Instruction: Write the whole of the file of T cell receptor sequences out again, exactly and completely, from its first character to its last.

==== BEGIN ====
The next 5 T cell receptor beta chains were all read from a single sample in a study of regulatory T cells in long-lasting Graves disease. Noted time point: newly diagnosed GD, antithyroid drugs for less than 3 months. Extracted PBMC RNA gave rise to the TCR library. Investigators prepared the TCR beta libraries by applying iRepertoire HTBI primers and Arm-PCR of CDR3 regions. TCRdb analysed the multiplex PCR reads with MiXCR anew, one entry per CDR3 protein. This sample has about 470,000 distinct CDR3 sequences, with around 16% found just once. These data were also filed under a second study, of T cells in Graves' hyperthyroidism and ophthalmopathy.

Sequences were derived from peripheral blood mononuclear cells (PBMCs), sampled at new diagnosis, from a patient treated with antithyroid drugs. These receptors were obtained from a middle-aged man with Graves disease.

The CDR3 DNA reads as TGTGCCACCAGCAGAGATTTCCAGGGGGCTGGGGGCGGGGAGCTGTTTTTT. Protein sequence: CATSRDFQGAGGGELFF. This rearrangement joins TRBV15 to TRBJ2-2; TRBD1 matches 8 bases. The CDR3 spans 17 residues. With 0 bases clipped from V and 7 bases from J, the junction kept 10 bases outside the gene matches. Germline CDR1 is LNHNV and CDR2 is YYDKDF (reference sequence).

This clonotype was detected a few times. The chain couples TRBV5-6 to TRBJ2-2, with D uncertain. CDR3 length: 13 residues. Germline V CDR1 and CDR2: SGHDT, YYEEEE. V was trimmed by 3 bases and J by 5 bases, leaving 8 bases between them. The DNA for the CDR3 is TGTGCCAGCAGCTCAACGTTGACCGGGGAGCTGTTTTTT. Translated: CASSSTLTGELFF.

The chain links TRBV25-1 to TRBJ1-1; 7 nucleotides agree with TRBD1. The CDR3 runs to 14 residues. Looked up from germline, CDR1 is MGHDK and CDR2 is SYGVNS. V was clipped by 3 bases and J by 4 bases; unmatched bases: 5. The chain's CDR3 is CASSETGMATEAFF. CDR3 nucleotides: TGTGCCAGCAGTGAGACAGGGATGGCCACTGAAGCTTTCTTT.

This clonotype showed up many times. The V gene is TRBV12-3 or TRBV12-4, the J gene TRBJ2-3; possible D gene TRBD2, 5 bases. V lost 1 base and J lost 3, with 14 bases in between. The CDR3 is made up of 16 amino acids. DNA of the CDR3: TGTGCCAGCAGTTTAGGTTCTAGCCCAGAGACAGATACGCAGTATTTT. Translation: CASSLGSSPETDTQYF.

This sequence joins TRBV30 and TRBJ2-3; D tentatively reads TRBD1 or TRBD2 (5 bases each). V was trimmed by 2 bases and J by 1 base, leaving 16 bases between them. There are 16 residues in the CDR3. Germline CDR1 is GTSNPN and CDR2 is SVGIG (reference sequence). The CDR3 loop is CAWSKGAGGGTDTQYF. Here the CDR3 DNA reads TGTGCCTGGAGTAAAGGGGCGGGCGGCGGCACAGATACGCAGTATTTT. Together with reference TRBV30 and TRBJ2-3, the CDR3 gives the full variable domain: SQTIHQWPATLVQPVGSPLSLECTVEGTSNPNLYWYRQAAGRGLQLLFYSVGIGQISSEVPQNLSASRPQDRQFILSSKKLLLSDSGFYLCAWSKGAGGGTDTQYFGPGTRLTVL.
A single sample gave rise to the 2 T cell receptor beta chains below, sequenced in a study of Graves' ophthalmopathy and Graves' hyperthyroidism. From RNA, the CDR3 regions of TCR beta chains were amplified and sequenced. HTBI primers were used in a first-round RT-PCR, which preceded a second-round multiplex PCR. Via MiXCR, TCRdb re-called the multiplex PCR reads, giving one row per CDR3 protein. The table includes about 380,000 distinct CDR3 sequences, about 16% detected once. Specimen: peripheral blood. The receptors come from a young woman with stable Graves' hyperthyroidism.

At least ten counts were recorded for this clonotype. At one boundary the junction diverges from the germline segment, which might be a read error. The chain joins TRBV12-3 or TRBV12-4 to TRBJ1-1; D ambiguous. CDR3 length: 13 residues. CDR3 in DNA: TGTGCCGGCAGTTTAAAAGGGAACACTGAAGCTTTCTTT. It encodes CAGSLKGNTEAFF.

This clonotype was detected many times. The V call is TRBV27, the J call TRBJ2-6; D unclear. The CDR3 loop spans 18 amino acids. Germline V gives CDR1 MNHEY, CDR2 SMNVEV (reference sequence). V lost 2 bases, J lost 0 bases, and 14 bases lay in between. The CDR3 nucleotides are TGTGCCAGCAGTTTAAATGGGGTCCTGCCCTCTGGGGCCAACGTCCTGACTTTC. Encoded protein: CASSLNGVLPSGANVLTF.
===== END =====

The next 5 T cell receptor beta chains were all read from a single sample in a study of regulatory T cells in long-lasting Graves disease. Noted time point: newly diagnosed GD, antithyroid drugs for less than 3 months. Extracted PBMC RNA gave rise to the TCR library. Investigators prepared the TCR beta libraries by applying iRepertoire HTBI primers and Arm-PCR of CDR3 regions. TCRdb analysed the multiplex PCR reads with MiXCR anew, one entry per CDR3 protein. This sample has about 470,000 distinct CDR3 sequences, with around 16% found just once. These data were also filed under a second study, of T cells in Graves' hyperthyroidism and ophthalmopathy.

Sequences were derived from peripheral blood mononuclear cells (PBMCs), sampled at new diagnosis, from a patient treated with antithyroid drugs. These receptors were obtained from a middle-aged man with Graves disease.

The CDR3 DNA reads as TGTGCCACCAGCAGAGATTTCCAGGGGGCTGGGGGCGGGGAGCTGTTTTTT. Protein sequence: CATSRDFQGAGGGELFF. This rearrangement joins TRBV15 to TRBJ2-2; TRBD1 matches 8 bases. The CDR3 spans 17 residues. With 0 bases clipped from V and 7 bases from J, the junction kept 10 bases outside the gene matches. Germline CDR1 is LNHNV and CDR2 is YYDKDF (reference sequence).

This clonotype was detected a few times. The chain couples TRBV5-6 to TRBJ2-2, with D uncertain. CDR3 length: 13 residues. Germline V CDR1 and CDR2: SGHDT, YYEEEE. V was trimmed by 3 bases and J by 5 bases, leaving 8 bases between them. The DNA for the CDR3 is TGTGCCAGCAGCTCAACGTTGACCGGGGAGCTGTTTTTT. Translated: CASSSTLTGELFF.

The chain links TRBV25-1 to TRBJ1-1; 7 nucleotides agree with TRBD1. The CDR3 runs to 14 residues. Looked up from germline, CDR1 is MGHDK and CDR2 is SYGVNS. V was clipped by 3 bases and J by 4 bases; unmatched bases: 5. The chain's CDR3 is CASSETGMATEAFF. CDR3 nucleotides: TGTGCCAGCAGTGAGACAGGGATGGCCACTGAAGCTTTCTTT.

This clonotype showed up many times. The V gene is TRBV12-3 or TRBV12-4, the J gene TRBJ2-3; possible D gene TRBD2, 5 bases. V lost 1 base and J lost 3, with 14 bases in between. The CDR3 is made up of 16 amino acids. DNA of the CDR3: TGTGCCAGCAGTTTAGGTTCTAGCCCAGAGACAGATACGCAGTATTTT. Translation: CASSLGSSPETDTQYF.

This sequence joins TRBV30 and TRBJ2-3; D tentatively reads TRBD1 or TRBD2 (5 bases each). V was trimmed by 2 bases and J by 1 base, leaving 16 bases between them. There are 16 residues in the CDR3. Germline CDR1 is GTSNPN and CDR2 is SVGIG (reference sequence). The CDR3 loop is CAWSKGAGGGTDTQYF. Here the CDR3 DNA reads TGTGCCTGGAGTAAAGGGGCGGGCGGCGGCACAGATACGCAGTATTTT. Together with reference TRBV30 and TRBJ2-3, the CDR3 gives the full variable domain: SQTIHQWPATLVQPVGSPLSLECTVEGTSNPNLYWYRQAAGRGLQLLFYSVGIGQISSEVPQNLSASRPQDRQFILSSKKLLLSDSGFYLCAWSKGAGGGTDTQYFGPGTRLTVL.
A single sample gave rise to the 2 T cell receptor beta chains below, sequenced in a study of Graves' ophthalmopathy and Graves' hyperthyroidism. From RNA, the CDR3 regions of TCR beta chains were amplified and sequenced. HTBI primers were used in a first-round RT-PCR, which preceded a second-round multiplex PCR. Via MiXCR, TCRdb re-called the multiplex PCR reads, giving one row per CDR3 protein. The table includes about 380,000 distinct CDR3 sequences, about 16% detected once. Specimen: peripheral blood. The receptors come from a young woman with stable Graves' hyperthyroidism.

At least ten counts were recorded for this clonotype. At one boundary the junction diverges from the germline segment, which might be a read error. The chain joins TRBV12-3 or TRBV12-4 to TRBJ1-1; D ambiguous. CDR3 length: 13 residues. CDR3 in DNA: TGTGCCGGCAGTTTAAAAGGGAACACTGAAGCTTTCTTT. It encodes CAGSLKGNTEAFF.

This clonotype was detected many times. The V call is TRBV27, the J call TRBJ2-6; D unclear. The CDR3 loop spans 18 amino acids. Germline V gives CDR1 MNHEY, CDR2 SMNVEV (reference sequence). V lost 2 bases, J lost 0 bases, and 14 bases lay in between. The CDR3 nucleotides are TGTGCCAGCAGTTTAAATGGGGTCCTGCCCTCTGGGGCCAACGTCCTGACTTTC. Encoded protein: CASSLNGVLPSGANVLTF.